The uses of calumba and other bitters internally depend on the actions just described. They are of great value as stomachics, and much employed in rousing gastric digestion in atonic dyspepsia, where the appetite and the ability to digest have been diminished or lost, as in anaemia, convalescence from acute diseases, in persons exhausted by over-work, whether mental or bodily, and in the subjects of chronic constitutional diseases, such as phthisis and syphilis. In such cases, bitter infusions form the best vehicle for acid or alkaline stomachics, as the case may require, combined with an aromatic tincture, which renders the mixture much more agreeable and active. Their use must not be continued too long without intermission; they must not be given in too concentrated a form; and they must be employed with caution, or entirely avoided, in cases of dyspepsia attended by much pain, vomiting, mucous secre-tion, as well as in organic disease of the stomach. Calumba is one of the least irritant of all bitter stomachics.
The action of bitters on the bowels no doubt adds to their value in indigestion, as they remove flatulence and promote evacuation. Some forms of diarrhoea are relieved by calumba. Whether given by the mouth or as enema, bitter infusions are anthelmintic, preventing and destroying the thread-worm.
Whether bitters possess any direct action on the blood or tissues beyond those just described, is uncertain. The indirect effect on the system is manifestly great and of the first importance therapeutically, as they are the means of intro-ducing into the blood an increased amount of nutrient mate-rial. In this way bitters are tonics, invigorating the body whilst they increase appetite; a system of treatment which is agreeable and striking to invalids and persons enfeebled by disease, over-work, or dyspepsia.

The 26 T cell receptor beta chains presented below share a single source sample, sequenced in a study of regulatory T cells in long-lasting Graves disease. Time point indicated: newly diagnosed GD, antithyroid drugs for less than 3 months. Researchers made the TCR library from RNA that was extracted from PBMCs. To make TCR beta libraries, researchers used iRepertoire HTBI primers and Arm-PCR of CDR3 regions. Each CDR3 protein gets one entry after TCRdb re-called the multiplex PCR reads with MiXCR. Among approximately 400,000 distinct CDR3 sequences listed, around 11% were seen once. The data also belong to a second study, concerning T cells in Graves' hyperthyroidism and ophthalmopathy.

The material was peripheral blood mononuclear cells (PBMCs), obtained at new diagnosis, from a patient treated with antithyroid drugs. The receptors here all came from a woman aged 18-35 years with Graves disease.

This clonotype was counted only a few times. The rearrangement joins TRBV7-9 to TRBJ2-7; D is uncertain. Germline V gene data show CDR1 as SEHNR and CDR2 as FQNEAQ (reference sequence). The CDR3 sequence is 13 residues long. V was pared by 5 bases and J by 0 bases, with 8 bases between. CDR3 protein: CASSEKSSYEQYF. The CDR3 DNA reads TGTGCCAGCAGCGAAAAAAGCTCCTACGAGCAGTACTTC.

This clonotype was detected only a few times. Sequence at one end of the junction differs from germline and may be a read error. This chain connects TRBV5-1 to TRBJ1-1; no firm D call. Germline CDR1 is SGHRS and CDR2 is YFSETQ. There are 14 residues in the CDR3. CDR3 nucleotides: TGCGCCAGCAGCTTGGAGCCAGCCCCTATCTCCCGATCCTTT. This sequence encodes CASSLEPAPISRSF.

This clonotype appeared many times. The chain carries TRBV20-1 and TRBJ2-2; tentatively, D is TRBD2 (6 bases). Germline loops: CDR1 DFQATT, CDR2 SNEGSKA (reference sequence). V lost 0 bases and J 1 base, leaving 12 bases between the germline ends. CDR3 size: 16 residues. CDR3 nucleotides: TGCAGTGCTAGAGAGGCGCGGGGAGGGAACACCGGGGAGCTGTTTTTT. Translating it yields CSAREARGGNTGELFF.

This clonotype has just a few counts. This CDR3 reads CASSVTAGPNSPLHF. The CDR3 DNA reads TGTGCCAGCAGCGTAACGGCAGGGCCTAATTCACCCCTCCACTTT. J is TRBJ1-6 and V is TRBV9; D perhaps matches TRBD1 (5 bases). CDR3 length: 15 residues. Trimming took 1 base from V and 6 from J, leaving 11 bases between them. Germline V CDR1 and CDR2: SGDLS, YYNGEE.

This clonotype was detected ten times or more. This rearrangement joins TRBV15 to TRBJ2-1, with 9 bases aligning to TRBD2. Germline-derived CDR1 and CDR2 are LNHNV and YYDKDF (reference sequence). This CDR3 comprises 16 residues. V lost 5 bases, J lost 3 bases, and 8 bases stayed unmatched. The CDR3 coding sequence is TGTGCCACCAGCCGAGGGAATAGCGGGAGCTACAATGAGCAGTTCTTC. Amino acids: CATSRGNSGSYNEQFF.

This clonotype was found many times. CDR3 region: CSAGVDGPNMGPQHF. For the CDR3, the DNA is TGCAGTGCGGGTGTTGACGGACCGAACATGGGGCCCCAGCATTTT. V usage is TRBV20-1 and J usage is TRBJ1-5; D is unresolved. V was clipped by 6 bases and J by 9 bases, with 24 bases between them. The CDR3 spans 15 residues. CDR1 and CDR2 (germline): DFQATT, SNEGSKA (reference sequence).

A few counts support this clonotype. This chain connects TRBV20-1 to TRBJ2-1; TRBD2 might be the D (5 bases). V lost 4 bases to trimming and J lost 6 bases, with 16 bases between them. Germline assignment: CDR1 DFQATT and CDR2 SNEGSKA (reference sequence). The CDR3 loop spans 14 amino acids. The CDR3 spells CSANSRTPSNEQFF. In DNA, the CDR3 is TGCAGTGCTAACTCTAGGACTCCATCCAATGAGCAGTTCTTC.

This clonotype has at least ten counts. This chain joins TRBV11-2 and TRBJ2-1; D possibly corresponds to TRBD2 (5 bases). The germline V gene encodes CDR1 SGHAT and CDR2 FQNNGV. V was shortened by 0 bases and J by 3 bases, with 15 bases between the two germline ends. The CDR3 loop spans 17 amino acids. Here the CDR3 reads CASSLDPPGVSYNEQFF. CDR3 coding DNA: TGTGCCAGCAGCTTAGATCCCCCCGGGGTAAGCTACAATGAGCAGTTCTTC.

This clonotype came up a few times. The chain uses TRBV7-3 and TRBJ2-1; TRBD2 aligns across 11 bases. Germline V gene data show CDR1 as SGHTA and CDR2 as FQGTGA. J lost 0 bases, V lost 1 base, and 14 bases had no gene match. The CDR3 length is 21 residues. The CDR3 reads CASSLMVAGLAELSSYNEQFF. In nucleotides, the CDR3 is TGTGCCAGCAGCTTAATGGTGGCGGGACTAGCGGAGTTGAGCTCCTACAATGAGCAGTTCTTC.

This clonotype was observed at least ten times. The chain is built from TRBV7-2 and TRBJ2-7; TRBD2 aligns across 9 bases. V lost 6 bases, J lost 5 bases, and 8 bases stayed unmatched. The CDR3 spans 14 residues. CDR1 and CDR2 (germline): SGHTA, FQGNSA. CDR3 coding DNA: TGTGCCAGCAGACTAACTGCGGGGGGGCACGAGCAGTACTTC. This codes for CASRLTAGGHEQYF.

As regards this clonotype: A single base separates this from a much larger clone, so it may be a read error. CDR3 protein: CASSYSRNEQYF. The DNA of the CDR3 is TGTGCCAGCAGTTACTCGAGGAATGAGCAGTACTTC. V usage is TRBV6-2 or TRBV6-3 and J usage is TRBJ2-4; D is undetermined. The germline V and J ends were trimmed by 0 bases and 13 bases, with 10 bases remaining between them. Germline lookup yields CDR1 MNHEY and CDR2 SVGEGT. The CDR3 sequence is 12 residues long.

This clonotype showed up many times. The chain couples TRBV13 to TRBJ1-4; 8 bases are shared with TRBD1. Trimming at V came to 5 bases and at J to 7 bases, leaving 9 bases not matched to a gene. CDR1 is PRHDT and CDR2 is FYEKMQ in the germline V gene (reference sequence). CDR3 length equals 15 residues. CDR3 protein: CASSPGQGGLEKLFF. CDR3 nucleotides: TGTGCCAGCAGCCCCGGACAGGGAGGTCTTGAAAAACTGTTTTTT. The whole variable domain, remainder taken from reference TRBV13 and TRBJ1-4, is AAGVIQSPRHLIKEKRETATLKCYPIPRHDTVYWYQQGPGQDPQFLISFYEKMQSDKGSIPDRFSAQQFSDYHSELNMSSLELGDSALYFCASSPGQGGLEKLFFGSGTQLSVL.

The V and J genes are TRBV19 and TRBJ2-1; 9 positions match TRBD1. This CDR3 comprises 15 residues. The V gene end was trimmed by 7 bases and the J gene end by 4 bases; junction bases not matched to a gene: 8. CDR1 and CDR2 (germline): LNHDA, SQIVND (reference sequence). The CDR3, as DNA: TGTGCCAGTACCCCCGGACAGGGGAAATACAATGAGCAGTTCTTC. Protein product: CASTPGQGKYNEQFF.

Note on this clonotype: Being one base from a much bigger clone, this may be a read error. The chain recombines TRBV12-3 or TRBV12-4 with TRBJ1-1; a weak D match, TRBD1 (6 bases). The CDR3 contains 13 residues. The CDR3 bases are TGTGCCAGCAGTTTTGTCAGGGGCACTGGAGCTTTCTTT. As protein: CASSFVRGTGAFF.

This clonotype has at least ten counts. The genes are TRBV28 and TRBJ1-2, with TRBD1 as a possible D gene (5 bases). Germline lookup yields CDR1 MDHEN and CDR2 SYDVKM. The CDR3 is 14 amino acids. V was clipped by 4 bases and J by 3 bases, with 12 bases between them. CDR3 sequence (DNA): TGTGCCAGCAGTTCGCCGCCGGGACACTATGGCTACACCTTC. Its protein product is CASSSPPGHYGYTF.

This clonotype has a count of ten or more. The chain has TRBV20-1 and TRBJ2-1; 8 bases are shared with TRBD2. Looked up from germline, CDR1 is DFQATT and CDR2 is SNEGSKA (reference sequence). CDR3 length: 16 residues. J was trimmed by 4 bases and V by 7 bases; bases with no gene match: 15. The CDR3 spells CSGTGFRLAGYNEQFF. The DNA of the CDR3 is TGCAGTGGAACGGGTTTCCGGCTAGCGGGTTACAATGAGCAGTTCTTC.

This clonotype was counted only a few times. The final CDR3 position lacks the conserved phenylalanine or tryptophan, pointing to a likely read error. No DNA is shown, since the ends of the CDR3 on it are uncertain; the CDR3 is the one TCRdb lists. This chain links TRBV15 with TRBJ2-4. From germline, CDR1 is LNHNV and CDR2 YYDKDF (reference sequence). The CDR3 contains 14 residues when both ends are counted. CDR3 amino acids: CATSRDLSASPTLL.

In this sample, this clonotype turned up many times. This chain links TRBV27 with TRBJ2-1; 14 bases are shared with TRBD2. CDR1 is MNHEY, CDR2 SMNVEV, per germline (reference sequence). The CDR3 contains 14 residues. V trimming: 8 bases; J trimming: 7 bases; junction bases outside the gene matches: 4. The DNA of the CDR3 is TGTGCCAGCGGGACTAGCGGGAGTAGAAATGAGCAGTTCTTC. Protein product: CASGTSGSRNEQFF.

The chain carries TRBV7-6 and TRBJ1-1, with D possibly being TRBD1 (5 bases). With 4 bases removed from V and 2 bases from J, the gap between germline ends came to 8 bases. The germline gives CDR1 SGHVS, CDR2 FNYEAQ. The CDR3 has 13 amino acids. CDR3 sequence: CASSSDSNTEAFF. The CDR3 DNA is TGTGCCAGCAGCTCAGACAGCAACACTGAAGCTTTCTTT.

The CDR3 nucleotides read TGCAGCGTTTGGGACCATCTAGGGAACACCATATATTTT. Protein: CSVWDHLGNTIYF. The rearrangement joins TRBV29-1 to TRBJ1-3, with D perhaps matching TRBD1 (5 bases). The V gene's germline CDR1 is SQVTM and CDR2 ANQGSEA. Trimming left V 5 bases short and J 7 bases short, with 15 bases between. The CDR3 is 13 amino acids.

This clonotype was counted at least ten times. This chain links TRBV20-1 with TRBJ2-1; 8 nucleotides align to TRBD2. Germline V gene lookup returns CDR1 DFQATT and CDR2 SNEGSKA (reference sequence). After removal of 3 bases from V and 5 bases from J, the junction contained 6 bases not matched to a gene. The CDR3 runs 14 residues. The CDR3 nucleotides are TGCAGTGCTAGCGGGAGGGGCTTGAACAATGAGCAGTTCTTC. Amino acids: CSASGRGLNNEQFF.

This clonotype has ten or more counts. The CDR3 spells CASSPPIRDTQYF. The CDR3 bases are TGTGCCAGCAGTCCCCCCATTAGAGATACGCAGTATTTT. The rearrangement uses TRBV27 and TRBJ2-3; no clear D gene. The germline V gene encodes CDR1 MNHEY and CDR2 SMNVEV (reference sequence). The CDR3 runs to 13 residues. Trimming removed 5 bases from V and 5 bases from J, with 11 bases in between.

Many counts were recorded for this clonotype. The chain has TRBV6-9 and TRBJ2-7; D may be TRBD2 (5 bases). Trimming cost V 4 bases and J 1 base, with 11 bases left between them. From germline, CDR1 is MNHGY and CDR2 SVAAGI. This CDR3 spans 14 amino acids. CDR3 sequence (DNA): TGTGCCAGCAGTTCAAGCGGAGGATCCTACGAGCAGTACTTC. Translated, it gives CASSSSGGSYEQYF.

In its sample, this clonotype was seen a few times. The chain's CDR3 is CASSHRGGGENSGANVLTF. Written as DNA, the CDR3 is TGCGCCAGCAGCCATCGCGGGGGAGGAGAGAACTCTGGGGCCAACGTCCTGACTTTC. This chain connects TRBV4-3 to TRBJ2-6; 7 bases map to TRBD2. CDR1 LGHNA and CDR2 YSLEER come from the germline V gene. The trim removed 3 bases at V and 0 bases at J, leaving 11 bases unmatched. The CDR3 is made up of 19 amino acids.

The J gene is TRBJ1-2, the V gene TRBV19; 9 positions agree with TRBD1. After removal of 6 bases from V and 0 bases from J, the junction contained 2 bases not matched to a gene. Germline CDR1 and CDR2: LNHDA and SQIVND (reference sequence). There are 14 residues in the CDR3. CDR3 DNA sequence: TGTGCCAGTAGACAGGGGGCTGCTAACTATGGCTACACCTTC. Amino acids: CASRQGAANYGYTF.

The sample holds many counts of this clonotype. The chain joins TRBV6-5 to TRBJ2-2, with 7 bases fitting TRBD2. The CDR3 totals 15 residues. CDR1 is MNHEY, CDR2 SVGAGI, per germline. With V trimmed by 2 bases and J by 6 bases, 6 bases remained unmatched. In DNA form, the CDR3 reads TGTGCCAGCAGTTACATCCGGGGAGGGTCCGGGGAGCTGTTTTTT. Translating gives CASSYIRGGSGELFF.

Psireirae Radix - Pareira Root. - The dried root of Cissampelos Pareira. Brazil.
Characters. - Cylindrical oval or compressed pieces, entire or split longitudinally, half an inch to four inches in diameter, and four inches to four feet in length. Bark greyish-brown, longitudinally wrinkled, crossed transversely by annular elevations; interior woody, yellowish-grey. porous, with well-marked often incomplete concentric rings and medullary rays. Taste at first sweetish and aromatic, afterwards intensely bitter.
Composition. - Pareira root contains, amongst other ingredients, an active principle, pelosin, believed to be identical with beberia.
Incompatibles. - Persalts of iron, salts of lead, and tincture of iodine.
Decoctum Pareirae. 1 in 13 1/3. Dose, 1 to 2 fl.oz.
Extractum Pareirae. Aqueous. 16 in 1. Dose, 10 to 20 gr.
Extractum Pareirae Liquidum. 1 in 1. Dose, 1/2 to 2 fl.dr.
The physiological action of Pareira is imperfectly known, but it is believed to possess mild bitter and laxative effects, and to be a moderately active diuretic.
Empirically, it is used in inflammatory affections of the urinary tract, from the pelvis of the kidney downwards, being held to relieve pain, reduce irritation, and promote healing and cessation of muco-purulent discharge. The extract is given along with the decoction to increase its strength; not alone.
Cocculus Indicus. (Not Officinal.) - The fruit of Menispermum cocculus. the Cocculus indicus plant. From the East Indies.
Characters. - A small dark brown berry containing a yellowish reniform seed.
Composition. - The active principle of cocculus is a bitter neutral substance, picrotoxiner C9H10O4, in colourless crystals, neutral, soluble with difficulty in water. It is united with nunispermic or cocculinic avid, and other principles.
Dose of Picrotoxin. - 1/120 to 1/20 gr.
Externally, cocculus or picrotoxin, in the form of a dilute ointment, very carefully applied to the unbroken surface, destroys pediculi.
Internally, picrotoxin is a very powerful agent, especially stimulating the spinal cord and medulla, and causing violent spasms of the flexors, and intoxication in large doses. It has been chiefly used in the night-sweating of phthisis, and in chronic nervous diseases.